Apprentice Coordinators


One of the top priorities identified in this state and around the entire country is the growing demand of highly trained and skilled workers in the construction trades.

In order to promote training and recruitment into registered apprenticeship programs to meet these demands, the Pennsylvania State Building & Construction Trades Council promotes the use of Pre-Apprentice Training Programs, developed by the Building & Construction Trades Department Joint Apprenticeship Training Committee, in public and private schools. This will give many students the preparation they need to enter into the apprenticeship programs in the construction trades and help lower the high numbers of students that choose to drop out of school. Due to the increased cost of a college education, many students that graduate high school never plan on attending college.

Apprenticeship training is the best way to provide a highly skilled and trained workforce in the construction industry. Apprentices that participate in a program registered with the United States Department of Labor are provided training in two ways. They get to work on a job for a participating contractor in order to receive credit for on-the-job training hours and they attend training classes related to the trade they have chosen. Most apprenticeship training programs are four (4) or five (5) years and as the apprentice progresses their pay increases. The training costs are provided by the apprenticeship program that is jointly managed by Labor and Management.

Apprenticeship News

Legislators Support Unions and Apprenticeships in Construction Industry (see photos in our Photo Gallery)


Legislators Support Unions and Apprenticeships in Construction Industry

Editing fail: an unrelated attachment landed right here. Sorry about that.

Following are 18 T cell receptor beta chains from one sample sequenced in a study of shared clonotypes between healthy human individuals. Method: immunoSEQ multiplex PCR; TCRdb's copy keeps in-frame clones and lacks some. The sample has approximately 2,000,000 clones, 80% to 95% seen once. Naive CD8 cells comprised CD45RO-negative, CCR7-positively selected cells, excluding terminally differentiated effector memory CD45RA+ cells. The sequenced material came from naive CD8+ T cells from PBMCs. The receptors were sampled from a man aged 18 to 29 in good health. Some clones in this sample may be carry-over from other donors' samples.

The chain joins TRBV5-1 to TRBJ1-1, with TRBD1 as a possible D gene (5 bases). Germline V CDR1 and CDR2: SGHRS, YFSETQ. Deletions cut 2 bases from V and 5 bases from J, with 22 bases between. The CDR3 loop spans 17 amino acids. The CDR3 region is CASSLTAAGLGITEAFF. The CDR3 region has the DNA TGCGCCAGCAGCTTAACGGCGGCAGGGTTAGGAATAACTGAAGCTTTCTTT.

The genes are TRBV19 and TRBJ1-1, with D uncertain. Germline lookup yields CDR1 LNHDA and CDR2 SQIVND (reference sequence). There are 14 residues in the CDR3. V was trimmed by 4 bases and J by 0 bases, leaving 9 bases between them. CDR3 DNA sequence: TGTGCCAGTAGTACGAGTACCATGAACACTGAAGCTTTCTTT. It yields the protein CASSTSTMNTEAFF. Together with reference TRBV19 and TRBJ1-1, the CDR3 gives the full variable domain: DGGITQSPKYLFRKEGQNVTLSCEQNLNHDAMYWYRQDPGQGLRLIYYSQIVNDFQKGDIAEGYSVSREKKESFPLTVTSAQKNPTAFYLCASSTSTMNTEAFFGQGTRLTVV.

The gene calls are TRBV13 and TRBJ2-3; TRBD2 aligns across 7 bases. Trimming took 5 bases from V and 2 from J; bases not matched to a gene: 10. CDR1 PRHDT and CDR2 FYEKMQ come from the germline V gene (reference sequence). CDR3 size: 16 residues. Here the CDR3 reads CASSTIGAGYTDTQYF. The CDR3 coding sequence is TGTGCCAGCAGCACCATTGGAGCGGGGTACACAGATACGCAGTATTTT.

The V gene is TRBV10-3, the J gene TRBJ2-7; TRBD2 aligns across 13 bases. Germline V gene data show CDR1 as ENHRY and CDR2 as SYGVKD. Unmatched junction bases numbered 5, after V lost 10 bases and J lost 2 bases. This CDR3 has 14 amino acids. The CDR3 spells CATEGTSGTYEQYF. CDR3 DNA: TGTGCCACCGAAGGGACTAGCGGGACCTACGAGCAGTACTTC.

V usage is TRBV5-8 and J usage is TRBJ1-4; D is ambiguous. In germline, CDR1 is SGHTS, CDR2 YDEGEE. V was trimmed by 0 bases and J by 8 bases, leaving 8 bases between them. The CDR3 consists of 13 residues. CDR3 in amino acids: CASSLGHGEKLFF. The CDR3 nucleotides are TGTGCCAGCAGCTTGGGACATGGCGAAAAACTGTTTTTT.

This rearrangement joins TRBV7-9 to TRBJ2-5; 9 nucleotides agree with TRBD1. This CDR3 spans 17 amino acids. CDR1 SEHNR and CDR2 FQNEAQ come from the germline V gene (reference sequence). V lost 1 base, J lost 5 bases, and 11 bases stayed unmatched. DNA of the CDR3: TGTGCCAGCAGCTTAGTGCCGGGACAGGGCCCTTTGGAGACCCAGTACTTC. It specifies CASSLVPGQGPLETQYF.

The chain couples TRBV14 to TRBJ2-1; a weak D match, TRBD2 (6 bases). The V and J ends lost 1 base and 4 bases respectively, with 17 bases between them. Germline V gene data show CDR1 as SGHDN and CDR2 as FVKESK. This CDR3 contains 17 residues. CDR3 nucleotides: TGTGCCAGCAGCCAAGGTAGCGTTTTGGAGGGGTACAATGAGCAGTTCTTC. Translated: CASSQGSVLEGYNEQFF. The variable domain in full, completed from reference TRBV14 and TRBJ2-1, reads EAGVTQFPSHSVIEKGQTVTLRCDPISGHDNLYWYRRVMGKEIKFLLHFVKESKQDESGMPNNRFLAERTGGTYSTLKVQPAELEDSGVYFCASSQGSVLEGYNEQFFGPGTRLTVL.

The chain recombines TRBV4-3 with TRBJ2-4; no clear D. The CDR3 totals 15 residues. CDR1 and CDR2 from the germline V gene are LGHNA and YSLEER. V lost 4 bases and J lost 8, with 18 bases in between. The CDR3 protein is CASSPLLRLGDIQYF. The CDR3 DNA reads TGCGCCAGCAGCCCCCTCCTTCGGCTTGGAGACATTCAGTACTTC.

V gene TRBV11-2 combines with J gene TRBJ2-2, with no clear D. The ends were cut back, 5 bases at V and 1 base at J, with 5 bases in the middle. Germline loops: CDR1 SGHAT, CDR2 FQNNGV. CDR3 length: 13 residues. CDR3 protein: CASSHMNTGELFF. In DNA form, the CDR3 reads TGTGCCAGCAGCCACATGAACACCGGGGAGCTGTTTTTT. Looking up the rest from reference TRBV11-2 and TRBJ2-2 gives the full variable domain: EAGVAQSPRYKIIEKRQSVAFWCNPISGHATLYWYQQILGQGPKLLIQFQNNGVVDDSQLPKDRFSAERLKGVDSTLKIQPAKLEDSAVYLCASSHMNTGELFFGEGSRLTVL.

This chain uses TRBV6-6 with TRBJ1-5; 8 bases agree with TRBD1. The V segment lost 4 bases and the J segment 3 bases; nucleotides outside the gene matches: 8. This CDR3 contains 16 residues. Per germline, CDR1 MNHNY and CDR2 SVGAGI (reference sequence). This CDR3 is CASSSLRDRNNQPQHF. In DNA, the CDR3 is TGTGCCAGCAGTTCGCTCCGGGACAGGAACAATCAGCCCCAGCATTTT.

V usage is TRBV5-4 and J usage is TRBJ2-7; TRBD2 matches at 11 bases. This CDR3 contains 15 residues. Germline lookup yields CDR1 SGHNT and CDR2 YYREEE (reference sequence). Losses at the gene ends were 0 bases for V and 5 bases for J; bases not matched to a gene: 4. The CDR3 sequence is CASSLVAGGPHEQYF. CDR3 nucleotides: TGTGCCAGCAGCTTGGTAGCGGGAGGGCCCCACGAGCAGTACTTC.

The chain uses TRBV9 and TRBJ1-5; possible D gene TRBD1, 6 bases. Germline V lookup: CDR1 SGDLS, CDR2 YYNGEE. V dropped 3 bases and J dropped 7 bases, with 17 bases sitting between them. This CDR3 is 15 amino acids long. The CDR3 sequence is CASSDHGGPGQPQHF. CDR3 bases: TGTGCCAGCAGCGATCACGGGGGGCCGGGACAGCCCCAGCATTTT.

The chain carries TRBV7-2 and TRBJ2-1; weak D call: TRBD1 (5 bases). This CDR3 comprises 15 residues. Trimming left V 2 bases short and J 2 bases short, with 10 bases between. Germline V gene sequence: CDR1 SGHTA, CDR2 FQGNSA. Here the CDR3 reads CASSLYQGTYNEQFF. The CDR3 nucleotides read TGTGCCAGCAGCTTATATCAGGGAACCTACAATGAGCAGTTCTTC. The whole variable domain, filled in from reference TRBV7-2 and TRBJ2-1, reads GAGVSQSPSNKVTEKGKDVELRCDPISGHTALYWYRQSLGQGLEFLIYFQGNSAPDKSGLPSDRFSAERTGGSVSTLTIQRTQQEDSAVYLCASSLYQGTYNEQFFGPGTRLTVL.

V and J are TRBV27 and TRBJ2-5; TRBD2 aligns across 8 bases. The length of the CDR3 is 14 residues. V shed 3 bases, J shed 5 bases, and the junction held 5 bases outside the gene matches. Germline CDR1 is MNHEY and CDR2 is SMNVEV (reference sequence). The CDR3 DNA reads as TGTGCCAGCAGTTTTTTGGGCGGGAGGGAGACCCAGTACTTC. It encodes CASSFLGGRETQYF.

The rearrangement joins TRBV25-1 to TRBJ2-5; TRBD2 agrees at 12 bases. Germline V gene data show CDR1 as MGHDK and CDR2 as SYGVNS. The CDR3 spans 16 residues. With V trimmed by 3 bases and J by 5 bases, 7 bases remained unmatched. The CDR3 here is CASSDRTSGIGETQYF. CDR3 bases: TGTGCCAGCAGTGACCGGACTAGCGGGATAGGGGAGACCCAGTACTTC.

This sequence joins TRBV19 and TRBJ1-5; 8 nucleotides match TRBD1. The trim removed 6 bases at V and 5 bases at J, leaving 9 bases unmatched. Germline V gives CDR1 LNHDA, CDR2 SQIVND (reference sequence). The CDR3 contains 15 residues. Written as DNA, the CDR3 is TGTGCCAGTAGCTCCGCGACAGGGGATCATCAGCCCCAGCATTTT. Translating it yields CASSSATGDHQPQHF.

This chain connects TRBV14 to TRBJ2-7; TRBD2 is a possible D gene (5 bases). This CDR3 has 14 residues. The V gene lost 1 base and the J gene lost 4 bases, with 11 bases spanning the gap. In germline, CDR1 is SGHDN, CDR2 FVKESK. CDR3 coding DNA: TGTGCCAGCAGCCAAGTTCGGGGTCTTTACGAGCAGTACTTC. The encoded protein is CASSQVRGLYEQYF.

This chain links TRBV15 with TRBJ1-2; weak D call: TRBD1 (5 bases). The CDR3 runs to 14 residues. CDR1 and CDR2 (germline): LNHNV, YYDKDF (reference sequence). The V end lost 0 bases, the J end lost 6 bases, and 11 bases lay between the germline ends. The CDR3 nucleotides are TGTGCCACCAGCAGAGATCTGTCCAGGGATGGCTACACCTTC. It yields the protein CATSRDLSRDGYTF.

June 12th, 2012

Hundreds of union apprentices lined the Rotunda steps today as leaders of the Pennsylvania State Building and Construction Trades Council and a host of legislators explained the role of unions in creating safe, life-sustaining jobs across the state.

State Sen. Christine Tartaglione (D-Philadelphia) said legislators often talk about creating jobs, but many people are still dependant on government support if the jobs don’t come with a living wage.

“We have to create jobs that are family-sustaining,” Tartaglione said. “Apprenticeships prepare students for jobs that support families and communities.”

According to the Pennsylvania State Building and Construction Trades Council President Frank Sirianni, Pennsylvania currently has more than 8,000 apprentices in the construction industry. He said the graduation rate from these programs is 75 percent in the union sector, compared to 50 percent in the non-union sector.

State Rep. Ron Walters (D-Delaware/Philadelphia) received cheers from the crowd when he held up his own union card. He said unions help develop quality wages, protect the interest of families and create safe working environments.

“If it weren’t for the unions, there probably wouldn’t be a middle class,” Rep. Walters said.

Rep. Walters also called state Rep. Mike Turzai’s (R-Allegheny) proposed legislation to privatize state stores an anti-union bill that will force nearly 5,000 employees out of quality jobs.

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